UN Rights Council inquiry hears testimonies on killing of Al Jazeera journalist
A UN Human Rights Council-appointed probe into alleged rights violations in the occupied Palestinian territory, including East Jerusalem and Israel, wrapped up a week of public hearings in Geneva on Friday.
The hearings included testimony on the killing of veteran Al Jazeera U.S.- Palestinian journalist, Shireen Abu Akleh.
The session – mandated by the Human Rights Council – forms part of the commission’s ongoing investigative work.
Its objective was twofold, explained commissioner Chris Sidoti. First, to understand the designation of seven Palestinian non-government and human rights organisations as unlawful entities and six of them as terrorist organisations.
Recording first-hand information on the killing of the late Akleh formed the second part of the week’s activities.
“These are not the sole focus of our investigation at all, but rather we see them as particularly significant in giving us a better understanding of the overall situation of civic space.
“Also, understanding of civil society and throughout that region, throughout the occupied Palestinian territories and Israel,” Mr Sidoti said in a statement.
In total, 13 witnesses and victims of civil society organisations and legal representatives provided testimony to commissioners Navi Pillay, Mr Sidoti and Miloon Kothari at the public forum.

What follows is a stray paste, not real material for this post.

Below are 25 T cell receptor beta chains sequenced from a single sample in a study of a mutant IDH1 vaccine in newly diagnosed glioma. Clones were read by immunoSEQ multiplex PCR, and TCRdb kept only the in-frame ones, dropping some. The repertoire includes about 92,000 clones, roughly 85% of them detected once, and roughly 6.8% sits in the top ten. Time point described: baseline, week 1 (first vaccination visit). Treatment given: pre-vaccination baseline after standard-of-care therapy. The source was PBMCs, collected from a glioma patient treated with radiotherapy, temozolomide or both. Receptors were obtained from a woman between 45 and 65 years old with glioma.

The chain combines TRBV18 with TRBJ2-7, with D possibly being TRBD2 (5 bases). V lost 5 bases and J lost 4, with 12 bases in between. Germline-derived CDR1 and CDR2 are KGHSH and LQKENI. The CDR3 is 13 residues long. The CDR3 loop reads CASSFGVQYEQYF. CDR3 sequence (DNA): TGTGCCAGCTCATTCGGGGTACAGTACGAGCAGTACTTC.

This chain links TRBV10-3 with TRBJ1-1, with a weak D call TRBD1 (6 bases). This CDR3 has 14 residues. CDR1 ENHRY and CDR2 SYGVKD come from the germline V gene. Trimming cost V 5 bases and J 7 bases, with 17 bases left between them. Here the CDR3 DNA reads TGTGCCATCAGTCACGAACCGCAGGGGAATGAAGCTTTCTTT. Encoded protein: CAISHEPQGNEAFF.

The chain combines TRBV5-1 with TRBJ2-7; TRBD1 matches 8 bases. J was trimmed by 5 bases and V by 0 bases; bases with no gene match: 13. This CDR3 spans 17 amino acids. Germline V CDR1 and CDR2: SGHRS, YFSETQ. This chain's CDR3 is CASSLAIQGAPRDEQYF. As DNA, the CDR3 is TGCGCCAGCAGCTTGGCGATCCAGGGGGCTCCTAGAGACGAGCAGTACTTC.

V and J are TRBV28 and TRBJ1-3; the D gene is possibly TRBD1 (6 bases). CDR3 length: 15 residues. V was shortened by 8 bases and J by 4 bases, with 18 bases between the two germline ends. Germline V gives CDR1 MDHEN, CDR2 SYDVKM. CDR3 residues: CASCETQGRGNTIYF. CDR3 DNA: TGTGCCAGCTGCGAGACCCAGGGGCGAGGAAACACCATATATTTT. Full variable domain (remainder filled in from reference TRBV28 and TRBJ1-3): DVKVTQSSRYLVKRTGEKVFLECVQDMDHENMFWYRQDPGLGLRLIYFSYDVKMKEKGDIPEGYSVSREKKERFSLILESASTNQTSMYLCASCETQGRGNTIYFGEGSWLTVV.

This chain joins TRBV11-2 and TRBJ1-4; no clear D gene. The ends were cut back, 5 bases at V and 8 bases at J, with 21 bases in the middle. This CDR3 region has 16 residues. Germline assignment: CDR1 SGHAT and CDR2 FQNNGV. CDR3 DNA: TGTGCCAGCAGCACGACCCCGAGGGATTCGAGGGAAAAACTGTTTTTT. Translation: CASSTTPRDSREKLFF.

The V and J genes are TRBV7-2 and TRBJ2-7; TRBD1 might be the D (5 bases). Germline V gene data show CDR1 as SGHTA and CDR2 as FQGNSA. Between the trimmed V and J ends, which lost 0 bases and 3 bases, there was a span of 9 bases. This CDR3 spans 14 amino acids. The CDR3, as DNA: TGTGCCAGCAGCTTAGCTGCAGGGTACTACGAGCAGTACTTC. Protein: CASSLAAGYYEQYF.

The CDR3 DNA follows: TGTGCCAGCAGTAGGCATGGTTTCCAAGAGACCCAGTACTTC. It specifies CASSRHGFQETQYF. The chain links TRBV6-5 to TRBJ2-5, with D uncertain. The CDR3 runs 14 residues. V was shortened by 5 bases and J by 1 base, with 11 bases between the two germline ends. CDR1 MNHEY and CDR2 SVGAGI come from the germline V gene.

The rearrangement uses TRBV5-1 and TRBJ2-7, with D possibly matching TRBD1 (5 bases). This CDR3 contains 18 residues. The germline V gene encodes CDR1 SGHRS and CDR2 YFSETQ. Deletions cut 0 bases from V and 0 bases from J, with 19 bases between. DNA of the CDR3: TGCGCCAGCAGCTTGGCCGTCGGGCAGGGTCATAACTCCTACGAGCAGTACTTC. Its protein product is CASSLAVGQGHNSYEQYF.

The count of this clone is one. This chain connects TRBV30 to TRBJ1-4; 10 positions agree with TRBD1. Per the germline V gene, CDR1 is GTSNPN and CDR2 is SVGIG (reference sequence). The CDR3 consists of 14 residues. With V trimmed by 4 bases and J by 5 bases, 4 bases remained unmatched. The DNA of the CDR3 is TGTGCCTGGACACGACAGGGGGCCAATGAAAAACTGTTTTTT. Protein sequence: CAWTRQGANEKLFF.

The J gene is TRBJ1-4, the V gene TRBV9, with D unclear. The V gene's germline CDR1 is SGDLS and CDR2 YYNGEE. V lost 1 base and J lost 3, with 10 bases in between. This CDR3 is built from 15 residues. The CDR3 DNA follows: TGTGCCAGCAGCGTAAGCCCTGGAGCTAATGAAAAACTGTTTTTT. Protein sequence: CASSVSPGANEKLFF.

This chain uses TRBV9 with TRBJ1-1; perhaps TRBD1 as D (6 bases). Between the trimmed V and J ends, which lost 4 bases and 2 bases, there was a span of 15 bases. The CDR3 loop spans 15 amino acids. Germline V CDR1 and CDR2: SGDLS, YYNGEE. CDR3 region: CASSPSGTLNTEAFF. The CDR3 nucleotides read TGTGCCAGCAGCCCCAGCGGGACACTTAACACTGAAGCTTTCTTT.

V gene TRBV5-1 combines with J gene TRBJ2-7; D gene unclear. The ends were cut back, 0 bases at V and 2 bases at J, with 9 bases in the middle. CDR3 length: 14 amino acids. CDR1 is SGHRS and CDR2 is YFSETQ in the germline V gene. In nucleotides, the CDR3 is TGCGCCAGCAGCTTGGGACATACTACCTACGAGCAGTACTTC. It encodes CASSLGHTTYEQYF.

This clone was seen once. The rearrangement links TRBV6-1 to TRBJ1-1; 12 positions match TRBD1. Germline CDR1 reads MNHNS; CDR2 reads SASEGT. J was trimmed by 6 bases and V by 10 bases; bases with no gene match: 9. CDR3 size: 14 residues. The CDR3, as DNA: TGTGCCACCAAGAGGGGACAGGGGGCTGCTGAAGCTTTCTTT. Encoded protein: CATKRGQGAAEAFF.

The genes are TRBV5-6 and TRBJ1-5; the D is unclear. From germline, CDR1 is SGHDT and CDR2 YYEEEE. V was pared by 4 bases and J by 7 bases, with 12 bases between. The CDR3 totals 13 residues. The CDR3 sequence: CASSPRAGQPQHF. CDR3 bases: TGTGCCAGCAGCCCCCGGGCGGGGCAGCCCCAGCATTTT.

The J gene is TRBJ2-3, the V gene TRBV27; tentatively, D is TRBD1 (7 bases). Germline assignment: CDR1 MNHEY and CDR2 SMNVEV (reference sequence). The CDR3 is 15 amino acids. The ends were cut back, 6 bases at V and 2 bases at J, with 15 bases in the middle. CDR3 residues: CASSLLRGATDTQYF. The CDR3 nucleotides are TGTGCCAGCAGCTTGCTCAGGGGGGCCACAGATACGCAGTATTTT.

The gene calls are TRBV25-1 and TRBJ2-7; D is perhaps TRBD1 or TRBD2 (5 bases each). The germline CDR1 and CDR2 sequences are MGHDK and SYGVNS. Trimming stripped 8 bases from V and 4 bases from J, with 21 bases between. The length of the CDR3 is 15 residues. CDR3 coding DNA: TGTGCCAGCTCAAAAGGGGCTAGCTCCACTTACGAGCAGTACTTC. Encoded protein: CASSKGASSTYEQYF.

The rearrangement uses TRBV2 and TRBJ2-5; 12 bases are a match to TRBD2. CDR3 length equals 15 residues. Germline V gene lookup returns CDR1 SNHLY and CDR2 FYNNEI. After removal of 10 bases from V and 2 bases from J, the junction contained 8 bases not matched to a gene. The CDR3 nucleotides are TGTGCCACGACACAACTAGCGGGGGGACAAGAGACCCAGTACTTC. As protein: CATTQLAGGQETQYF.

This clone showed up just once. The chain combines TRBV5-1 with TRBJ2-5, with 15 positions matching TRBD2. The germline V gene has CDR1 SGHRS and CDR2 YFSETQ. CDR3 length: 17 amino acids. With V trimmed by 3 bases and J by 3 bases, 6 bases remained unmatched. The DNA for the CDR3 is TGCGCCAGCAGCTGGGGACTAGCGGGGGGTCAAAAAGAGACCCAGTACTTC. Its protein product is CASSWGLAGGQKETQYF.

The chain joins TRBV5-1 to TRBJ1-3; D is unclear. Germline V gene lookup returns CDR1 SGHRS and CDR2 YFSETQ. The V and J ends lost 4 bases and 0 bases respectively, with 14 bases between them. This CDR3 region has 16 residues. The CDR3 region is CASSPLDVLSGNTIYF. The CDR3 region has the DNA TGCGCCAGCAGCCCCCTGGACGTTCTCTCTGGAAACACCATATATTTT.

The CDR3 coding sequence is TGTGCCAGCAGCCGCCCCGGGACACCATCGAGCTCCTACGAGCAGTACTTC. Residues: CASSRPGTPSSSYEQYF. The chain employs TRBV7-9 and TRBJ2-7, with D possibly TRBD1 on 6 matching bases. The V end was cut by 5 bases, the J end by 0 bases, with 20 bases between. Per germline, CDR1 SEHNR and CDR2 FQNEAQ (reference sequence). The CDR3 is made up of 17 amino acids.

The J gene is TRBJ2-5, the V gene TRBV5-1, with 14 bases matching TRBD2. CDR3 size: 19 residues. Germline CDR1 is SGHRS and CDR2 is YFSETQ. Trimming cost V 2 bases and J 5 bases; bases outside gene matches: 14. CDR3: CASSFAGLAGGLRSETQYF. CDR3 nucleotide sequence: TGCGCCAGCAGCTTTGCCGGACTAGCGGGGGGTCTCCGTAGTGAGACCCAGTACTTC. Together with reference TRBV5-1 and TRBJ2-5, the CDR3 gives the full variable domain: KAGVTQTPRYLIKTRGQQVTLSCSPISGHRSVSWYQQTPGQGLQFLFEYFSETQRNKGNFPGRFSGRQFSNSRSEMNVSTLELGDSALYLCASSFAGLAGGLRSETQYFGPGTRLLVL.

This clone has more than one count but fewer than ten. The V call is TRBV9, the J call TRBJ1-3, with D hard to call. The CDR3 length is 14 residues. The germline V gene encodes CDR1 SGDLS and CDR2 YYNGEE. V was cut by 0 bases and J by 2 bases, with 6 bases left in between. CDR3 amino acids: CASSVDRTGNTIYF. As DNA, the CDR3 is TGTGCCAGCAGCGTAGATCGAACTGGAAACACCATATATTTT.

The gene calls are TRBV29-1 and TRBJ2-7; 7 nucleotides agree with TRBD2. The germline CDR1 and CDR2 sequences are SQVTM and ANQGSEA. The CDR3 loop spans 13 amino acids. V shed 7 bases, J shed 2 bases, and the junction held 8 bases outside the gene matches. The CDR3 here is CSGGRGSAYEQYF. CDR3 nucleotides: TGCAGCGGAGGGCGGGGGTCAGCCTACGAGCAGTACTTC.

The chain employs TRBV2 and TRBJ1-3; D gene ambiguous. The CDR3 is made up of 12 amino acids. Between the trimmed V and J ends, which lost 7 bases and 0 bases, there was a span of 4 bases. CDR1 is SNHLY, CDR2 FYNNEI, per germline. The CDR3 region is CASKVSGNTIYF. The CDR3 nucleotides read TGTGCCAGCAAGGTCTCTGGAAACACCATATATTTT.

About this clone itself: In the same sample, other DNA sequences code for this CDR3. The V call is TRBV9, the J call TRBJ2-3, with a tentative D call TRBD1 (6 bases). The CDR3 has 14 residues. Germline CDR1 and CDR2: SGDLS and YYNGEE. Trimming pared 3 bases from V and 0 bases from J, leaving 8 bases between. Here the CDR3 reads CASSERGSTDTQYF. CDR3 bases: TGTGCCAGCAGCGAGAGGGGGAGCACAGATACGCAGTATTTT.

One woman, Lina Abu Akleh, has sought justice and accountability for the killing of her aunt, Abu Akleh, on May 11.
The experienced television journalist, who was very familiar with reporting in the territory, was killed as she attempted to report on an arrest operation by Israeli Security Forces and clashes in Jenin refugee camp in the northern occupied West Bank.
Following her killing, the UN human rights office, OHCHR, alleged that Israeli forces were behind the fatal shooting, and not indiscriminate Palestinian firing.
In September, the Israeli authorities announced that there was a “high possibility” that Ms Akleh had been hit accidentally by the Israeli military.
“It is really important for these public hearings to be held because it allows us the space to share our testimonies, the experience and the suffering we had to endure over the past six months, but also it allows our voices to get across and our messages and our demands.
“It’s because it’s unfortunate that the Commission of Inquiry cannot access the territories,” Lina Abu Akleh said.
“The lack of accountability, the lack of justice is what pushed me to advocate for my Aunt Shireen.
“It’s the importance of getting justice and getting her message across, is what continues to push me towards our pursuit,” she added.
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